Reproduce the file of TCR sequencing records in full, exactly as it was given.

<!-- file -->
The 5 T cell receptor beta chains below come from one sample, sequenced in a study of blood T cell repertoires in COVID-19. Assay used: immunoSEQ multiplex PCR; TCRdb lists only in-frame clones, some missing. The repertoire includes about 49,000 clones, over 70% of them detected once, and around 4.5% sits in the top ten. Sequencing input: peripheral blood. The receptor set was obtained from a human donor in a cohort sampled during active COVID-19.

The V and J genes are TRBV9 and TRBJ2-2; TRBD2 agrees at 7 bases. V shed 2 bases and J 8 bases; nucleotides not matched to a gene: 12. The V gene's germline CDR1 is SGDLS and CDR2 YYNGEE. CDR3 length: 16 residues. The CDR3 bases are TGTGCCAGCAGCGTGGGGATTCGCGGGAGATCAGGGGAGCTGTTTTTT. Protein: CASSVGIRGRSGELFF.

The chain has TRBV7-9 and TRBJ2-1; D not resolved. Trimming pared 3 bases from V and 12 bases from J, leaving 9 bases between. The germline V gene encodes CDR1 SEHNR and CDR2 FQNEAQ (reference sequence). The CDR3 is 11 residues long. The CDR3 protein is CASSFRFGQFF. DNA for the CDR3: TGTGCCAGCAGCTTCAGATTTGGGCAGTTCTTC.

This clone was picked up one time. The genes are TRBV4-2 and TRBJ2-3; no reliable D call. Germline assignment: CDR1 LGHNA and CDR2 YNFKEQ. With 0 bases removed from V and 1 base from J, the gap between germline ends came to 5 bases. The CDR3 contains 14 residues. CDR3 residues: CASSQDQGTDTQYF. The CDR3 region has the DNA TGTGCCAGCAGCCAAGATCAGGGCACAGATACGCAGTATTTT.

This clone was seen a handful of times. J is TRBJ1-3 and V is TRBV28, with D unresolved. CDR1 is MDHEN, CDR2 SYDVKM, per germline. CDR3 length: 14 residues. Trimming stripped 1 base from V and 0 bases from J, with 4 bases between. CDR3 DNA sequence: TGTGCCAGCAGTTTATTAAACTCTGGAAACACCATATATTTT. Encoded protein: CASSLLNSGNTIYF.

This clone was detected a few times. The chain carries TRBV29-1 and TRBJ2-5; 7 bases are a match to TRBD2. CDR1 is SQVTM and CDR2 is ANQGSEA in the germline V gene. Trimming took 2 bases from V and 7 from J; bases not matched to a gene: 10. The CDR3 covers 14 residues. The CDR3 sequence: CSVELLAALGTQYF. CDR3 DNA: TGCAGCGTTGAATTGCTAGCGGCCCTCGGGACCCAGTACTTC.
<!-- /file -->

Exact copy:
The 5 T cell receptor beta chains below come from one sample, sequenced in a study of blood T cell repertoires in COVID-19. Assay used: immunoSEQ multiplex PCR; TCRdb lists only in-frame clones, some missing. The repertoire includes about 49,000 clones, over 70% of them detected once, and around 4.5% sits in the top ten. Sequencing input: peripheral blood. The receptor set was obtained from a human donor in a cohort sampled during active COVID-19.

The V and J genes are TRBV9 and TRBJ2-2; TRBD2 agrees at 7 bases. V shed 2 bases and J 8 bases; nucleotides not matched to a gene: 12. The V gene's germline CDR1 is SGDLS and CDR2 YYNGEE. CDR3 length: 16 residues. The CDR3 bases are TGTGCCAGCAGCGTGGGGATTCGCGGGAGATCAGGGGAGCTGTTTTTT. Protein: CASSVGIRGRSGELFF.

The chain has TRBV7-9 and TRBJ2-1; D not resolved. Trimming pared 3 bases from V and 12 bases from J, leaving 9 bases between. The germline V gene encodes CDR1 SEHNR and CDR2 FQNEAQ (reference sequence). The CDR3 is 11 residues long. The CDR3 protein is CASSFRFGQFF. DNA for the CDR3: TGTGCCAGCAGCTTCAGATTTGGGCAGTTCTTC.

This clone was picked up one time. The genes are TRBV4-2 and TRBJ2-3; no reliable D call. Germline assignment: CDR1 LGHNA and CDR2 YNFKEQ. With 0 bases removed from V and 1 base from J, the gap between germline ends came to 5 bases. The CDR3 contains 14 residues. CDR3 residues: CASSQDQGTDTQYF. The CDR3 region has the DNA TGTGCCAGCAGCCAAGATCAGGGCACAGATACGCAGTATTTT.

This clone was seen a handful of times. J is TRBJ1-3 and V is TRBV28, with D unresolved. CDR1 is MDHEN, CDR2 SYDVKM, per germline. CDR3 length: 14 residues. Trimming stripped 1 base from V and 0 bases from J, with 4 bases between. CDR3 DNA sequence: TGTGCCAGCAGTTTATTAAACTCTGGAAACACCATATATTTT. Encoded protein: CASSLLNSGNTIYF.

This clone was detected a few times. The chain carries TRBV29-1 and TRBJ2-5; 7 bases are a match to TRBD2. CDR1 is SQVTM and CDR2 is ANQGSEA in the germline V gene. Trimming took 2 bases from V and 7 from J; bases not matched to a gene: 10. The CDR3 covers 14 residues. The CDR3 sequence: CSVELLAALGTQYF. CDR3 DNA: TGCAGCGTTGAATTGCTAGCGGCCCTCGGGACCCAGTACTTC.